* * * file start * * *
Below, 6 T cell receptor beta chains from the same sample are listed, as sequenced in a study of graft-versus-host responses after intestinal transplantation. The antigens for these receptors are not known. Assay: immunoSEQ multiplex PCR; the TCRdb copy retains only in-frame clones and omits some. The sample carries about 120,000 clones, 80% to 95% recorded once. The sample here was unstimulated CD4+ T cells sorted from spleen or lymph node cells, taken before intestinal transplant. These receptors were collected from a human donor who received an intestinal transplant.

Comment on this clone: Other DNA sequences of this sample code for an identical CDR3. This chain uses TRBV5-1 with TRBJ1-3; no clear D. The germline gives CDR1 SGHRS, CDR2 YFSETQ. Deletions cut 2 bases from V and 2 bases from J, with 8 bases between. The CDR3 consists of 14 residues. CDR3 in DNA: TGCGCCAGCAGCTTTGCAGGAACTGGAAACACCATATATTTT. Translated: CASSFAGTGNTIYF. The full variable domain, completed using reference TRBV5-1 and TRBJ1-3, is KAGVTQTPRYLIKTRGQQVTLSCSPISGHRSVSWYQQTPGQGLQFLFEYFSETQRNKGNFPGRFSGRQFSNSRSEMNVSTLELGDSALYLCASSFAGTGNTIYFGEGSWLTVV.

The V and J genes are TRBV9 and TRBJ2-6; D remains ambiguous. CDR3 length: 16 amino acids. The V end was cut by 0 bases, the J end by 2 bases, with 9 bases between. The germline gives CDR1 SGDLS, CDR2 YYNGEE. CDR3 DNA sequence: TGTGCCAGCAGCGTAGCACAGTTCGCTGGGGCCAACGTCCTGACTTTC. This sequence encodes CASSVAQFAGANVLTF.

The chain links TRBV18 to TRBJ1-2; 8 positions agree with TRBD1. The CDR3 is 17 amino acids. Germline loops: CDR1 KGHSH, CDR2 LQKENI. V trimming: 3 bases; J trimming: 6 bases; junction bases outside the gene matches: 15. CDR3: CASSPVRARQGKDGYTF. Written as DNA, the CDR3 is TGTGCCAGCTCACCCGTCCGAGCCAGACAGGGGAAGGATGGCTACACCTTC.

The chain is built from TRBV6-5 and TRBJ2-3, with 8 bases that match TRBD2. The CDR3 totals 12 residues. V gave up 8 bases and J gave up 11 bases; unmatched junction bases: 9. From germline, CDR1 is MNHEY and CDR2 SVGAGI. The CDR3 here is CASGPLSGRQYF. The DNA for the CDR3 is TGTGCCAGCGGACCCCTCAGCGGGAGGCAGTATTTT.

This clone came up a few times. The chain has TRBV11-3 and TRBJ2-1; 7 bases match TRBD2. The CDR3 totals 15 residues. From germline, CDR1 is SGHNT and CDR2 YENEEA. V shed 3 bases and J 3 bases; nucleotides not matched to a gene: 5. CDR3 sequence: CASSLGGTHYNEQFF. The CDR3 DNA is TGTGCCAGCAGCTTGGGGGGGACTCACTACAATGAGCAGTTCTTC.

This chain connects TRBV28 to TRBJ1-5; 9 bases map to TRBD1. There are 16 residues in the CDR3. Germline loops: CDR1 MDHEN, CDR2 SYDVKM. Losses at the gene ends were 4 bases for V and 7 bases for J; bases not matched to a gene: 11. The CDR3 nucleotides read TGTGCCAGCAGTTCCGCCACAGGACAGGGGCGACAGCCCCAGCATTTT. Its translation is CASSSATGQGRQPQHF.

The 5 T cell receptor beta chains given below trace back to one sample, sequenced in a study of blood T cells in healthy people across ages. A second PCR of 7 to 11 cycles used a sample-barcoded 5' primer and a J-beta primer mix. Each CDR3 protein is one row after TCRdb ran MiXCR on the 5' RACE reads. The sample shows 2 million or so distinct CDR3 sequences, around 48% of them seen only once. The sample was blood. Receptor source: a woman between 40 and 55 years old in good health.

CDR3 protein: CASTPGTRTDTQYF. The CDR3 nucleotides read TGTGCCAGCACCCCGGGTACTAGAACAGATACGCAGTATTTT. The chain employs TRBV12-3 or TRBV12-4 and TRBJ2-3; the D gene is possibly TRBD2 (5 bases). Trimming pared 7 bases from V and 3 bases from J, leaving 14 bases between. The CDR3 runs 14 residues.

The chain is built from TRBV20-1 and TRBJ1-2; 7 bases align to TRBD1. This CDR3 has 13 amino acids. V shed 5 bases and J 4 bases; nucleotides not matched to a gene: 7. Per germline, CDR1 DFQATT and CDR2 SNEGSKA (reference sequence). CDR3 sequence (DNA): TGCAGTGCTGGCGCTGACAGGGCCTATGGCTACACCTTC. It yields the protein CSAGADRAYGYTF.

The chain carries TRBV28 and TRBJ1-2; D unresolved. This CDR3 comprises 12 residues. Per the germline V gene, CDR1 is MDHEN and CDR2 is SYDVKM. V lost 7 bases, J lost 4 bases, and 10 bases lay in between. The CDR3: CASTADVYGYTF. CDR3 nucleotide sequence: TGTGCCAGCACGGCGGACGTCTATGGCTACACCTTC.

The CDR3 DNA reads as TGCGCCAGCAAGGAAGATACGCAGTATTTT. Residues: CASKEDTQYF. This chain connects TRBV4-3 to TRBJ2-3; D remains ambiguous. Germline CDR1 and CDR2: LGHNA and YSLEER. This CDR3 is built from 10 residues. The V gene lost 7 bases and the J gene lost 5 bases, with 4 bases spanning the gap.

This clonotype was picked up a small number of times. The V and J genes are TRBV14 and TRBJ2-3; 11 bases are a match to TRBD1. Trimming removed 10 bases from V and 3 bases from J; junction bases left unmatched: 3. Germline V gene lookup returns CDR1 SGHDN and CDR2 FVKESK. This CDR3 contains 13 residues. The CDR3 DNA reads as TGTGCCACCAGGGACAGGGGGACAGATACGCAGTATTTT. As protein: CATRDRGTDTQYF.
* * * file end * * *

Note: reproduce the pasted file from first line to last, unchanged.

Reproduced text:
Below, 6 T cell receptor beta chains from the same sample are listed, as sequenced in a study of graft-versus-host responses after intestinal transplantation. The antigens for these receptors are not known. Assay: immunoSEQ multiplex PCR; the TCRdb copy retains only in-frame clones and omits some. The sample carries about 120,000 clones, 80% to 95% recorded once. The sample here was unstimulated CD4+ T cells sorted from spleen or lymph node cells, taken before intestinal transplant. These receptors were collected from a human donor who received an intestinal transplant.

Comment on this clone: Other DNA sequences of this sample code for an identical CDR3. This chain uses TRBV5-1 with TRBJ1-3; no clear D. The germline gives CDR1 SGHRS, CDR2 YFSETQ. Deletions cut 2 bases from V and 2 bases from J, with 8 bases between. The CDR3 consists of 14 residues. CDR3 in DNA: TGCGCCAGCAGCTTTGCAGGAACTGGAAACACCATATATTTT. Translated: CASSFAGTGNTIYF. The full variable domain, completed using reference TRBV5-1 and TRBJ1-3, is KAGVTQTPRYLIKTRGQQVTLSCSPISGHRSVSWYQQTPGQGLQFLFEYFSETQRNKGNFPGRFSGRQFSNSRSEMNVSTLELGDSALYLCASSFAGTGNTIYFGEGSWLTVV.

The V and J genes are TRBV9 and TRBJ2-6; D remains ambiguous. CDR3 length: 16 amino acids. The V end was cut by 0 bases, the J end by 2 bases, with 9 bases between. The germline gives CDR1 SGDLS, CDR2 YYNGEE. CDR3 DNA sequence: TGTGCCAGCAGCGTAGCACAGTTCGCTGGGGCCAACGTCCTGACTTTC. This sequence encodes CASSVAQFAGANVLTF.

The chain links TRBV18 to TRBJ1-2; 8 positions agree with TRBD1. The CDR3 is 17 amino acids. Germline loops: CDR1 KGHSH, CDR2 LQKENI. V trimming: 3 bases; J trimming: 6 bases; junction bases outside the gene matches: 15. CDR3: CASSPVRARQGKDGYTF. Written as DNA, the CDR3 is TGTGCCAGCTCACCCGTCCGAGCCAGACAGGGGAAGGATGGCTACACCTTC.

The chain is built from TRBV6-5 and TRBJ2-3, with 8 bases that match TRBD2. The CDR3 totals 12 residues. V gave up 8 bases and J gave up 11 bases; unmatched junction bases: 9. From germline, CDR1 is MNHEY and CDR2 SVGAGI. The CDR3 here is CASGPLSGRQYF. The DNA for the CDR3 is TGTGCCAGCGGACCCCTCAGCGGGAGGCAGTATTTT.

This clone came up a few times. The chain has TRBV11-3 and TRBJ2-1; 7 bases match TRBD2. The CDR3 totals 15 residues. From germline, CDR1 is SGHNT and CDR2 YENEEA. V shed 3 bases and J 3 bases; nucleotides not matched to a gene: 5. CDR3 sequence: CASSLGGTHYNEQFF. The CDR3 DNA is TGTGCCAGCAGCTTGGGGGGGACTCACTACAATGAGCAGTTCTTC.

This chain connects TRBV28 to TRBJ1-5; 9 bases map to TRBD1. There are 16 residues in the CDR3. Germline loops: CDR1 MDHEN, CDR2 SYDVKM. Losses at the gene ends were 4 bases for V and 7 bases for J; bases not matched to a gene: 11. The CDR3 nucleotides read TGTGCCAGCAGTTCCGCCACAGGACAGGGGCGACAGCCCCAGCATTTT. Its translation is CASSSATGQGRQPQHF.

The 5 T cell receptor beta chains given below trace back to one sample, sequenced in a study of blood T cells in healthy people across ages. A second PCR of 7 to 11 cycles used a sample-barcoded 5' primer and a J-beta primer mix. Each CDR3 protein is one row after TCRdb ran MiXCR on the 5' RACE reads. The sample shows 2 million or so distinct CDR3 sequences, around 48% of them seen only once. The sample was blood. Receptor source: a woman between 40 and 55 years old in good health.

CDR3 protein: CASTPGTRTDTQYF. The CDR3 nucleotides read TGTGCCAGCACCCCGGGTACTAGAACAGATACGCAGTATTTT. The chain employs TRBV12-3 or TRBV12-4 and TRBJ2-3; the D gene is possibly TRBD2 (5 bases). Trimming pared 7 bases from V and 3 bases from J, leaving 14 bases between. The CDR3 runs 14 residues.

The chain is built from TRBV20-1 and TRBJ1-2; 7 bases align to TRBD1. This CDR3 has 13 amino acids. V shed 5 bases and J 4 bases; nucleotides not matched to a gene: 7. Per germline, CDR1 DFQATT and CDR2 SNEGSKA (reference sequence). CDR3 sequence (DNA): TGCAGTGCTGGCGCTGACAGGGCCTATGGCTACACCTTC. It yields the protein CSAGADRAYGYTF.

The chain carries TRBV28 and TRBJ1-2; D unresolved. This CDR3 comprises 12 residues. Per the germline V gene, CDR1 is MDHEN and CDR2 is SYDVKM. V lost 7 bases, J lost 4 bases, and 10 bases lay in between. The CDR3: CASTADVYGYTF. CDR3 nucleotide sequence: TGTGCCAGCACGGCGGACGTCTATGGCTACACCTTC.

The CDR3 DNA reads as TGCGCCAGCAAGGAAGATACGCAGTATTTT. Residues: CASKEDTQYF. This chain connects TRBV4-3 to TRBJ2-3; D remains ambiguous. Germline CDR1 and CDR2: LGHNA and YSLEER. This CDR3 is built from 10 residues. The V gene lost 7 bases and the J gene lost 5 bases, with 4 bases spanning the gap.

This clonotype was picked up a small number of times. The V and J genes are TRBV14 and TRBJ2-3; 11 bases are a match to TRBD1. Trimming removed 10 bases from V and 3 bases from J; junction bases left unmatched: 3. Germline V gene lookup returns CDR1 SGHDN and CDR2 FVKESK. This CDR3 contains 13 residues. The CDR3 DNA reads as TGTGCCACCAGGGACAGGGGGACAGATACGCAGTATTTT. As protein: CATRDRGTDTQYF.